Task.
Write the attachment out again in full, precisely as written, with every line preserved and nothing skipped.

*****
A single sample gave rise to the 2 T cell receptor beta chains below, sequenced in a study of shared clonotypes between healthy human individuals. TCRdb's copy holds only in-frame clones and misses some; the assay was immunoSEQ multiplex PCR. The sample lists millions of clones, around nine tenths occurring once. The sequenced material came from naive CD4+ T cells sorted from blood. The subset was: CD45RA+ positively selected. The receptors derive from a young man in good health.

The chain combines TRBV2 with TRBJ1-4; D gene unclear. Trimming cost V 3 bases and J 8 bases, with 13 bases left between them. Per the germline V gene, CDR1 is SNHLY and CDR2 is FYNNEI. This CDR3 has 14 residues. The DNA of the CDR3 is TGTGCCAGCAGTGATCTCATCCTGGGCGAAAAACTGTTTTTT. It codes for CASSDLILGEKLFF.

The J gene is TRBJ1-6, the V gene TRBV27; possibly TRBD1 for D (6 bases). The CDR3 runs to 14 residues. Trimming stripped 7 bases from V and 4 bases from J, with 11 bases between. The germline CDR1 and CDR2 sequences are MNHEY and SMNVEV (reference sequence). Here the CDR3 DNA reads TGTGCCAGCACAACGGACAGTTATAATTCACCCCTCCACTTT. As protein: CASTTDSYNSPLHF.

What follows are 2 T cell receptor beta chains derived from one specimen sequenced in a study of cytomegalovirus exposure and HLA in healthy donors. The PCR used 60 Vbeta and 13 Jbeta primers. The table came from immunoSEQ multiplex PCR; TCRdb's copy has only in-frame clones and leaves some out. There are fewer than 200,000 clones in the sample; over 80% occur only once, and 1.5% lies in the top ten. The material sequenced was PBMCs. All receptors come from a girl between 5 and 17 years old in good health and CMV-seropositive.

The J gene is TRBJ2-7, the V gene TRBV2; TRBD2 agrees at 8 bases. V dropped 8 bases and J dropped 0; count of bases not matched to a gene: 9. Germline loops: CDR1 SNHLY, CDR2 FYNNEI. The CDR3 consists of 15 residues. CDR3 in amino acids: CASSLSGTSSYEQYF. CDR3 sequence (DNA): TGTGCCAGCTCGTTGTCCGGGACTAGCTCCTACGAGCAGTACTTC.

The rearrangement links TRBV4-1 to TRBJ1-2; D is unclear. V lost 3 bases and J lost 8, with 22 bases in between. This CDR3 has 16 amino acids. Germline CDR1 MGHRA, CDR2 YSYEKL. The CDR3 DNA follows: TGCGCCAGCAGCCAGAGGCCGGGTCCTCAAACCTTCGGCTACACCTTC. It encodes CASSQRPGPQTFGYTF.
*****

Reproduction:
A single sample gave rise to the 2 T cell receptor beta chains below, sequenced in a study of shared clonotypes between healthy human individuals. TCRdb's copy holds only in-frame clones and misses some; the assay was immunoSEQ multiplex PCR. The sample lists millions of clones, around nine tenths occurring once. The sequenced material came from naive CD4+ T cells sorted from blood. The subset was: CD45RA+ positively selected. The receptors derive from a young man in good health.

The chain combines TRBV2 with TRBJ1-4; D gene unclear. Trimming cost V 3 bases and J 8 bases, with 13 bases left between them. Per the germline V gene, CDR1 is SNHLY and CDR2 is FYNNEI. This CDR3 has 14 residues. The DNA of the CDR3 is TGTGCCAGCAGTGATCTCATCCTGGGCGAAAAACTGTTTTTT. It codes for CASSDLILGEKLFF.

The J gene is TRBJ1-6, the V gene TRBV27; possibly TRBD1 for D (6 bases). The CDR3 runs to 14 residues. Trimming stripped 7 bases from V and 4 bases from J, with 11 bases between. The germline CDR1 and CDR2 sequences are MNHEY and SMNVEV (reference sequence). Here the CDR3 DNA reads TGTGCCAGCACAACGGACAGTTATAATTCACCCCTCCACTTT. As protein: CASTTDSYNSPLHF.

What follows are 2 T cell receptor beta chains derived from one specimen sequenced in a study of cytomegalovirus exposure and HLA in healthy donors. The PCR used 60 Vbeta and 13 Jbeta primers. The table came from immunoSEQ multiplex PCR; TCRdb's copy has only in-frame clones and leaves some out. There are fewer than 200,000 clones in the sample; over 80% occur only once, and 1.5% lies in the top ten. The material sequenced was PBMCs. All receptors come from a girl between 5 and 17 years old in good health and CMV-seropositive.

The J gene is TRBJ2-7, the V gene TRBV2; TRBD2 agrees at 8 bases. V dropped 8 bases and J dropped 0; count of bases not matched to a gene: 9. Germline loops: CDR1 SNHLY, CDR2 FYNNEI. The CDR3 consists of 15 residues. CDR3 in amino acids: CASSLSGTSSYEQYF. CDR3 sequence (DNA): TGTGCCAGCTCGTTGTCCGGGACTAGCTCCTACGAGCAGTACTTC.

The rearrangement links TRBV4-1 to TRBJ1-2; D is unclear. V lost 3 bases and J lost 8, with 22 bases in between. This CDR3 has 16 amino acids. Germline CDR1 MGHRA, CDR2 YSYEKL. The CDR3 DNA follows: TGCGCCAGCAGCCAGAGGCCGGGTCCTCAAACCTTCGGCTACACCTTC. It encodes CASSQRPGPQTFGYTF.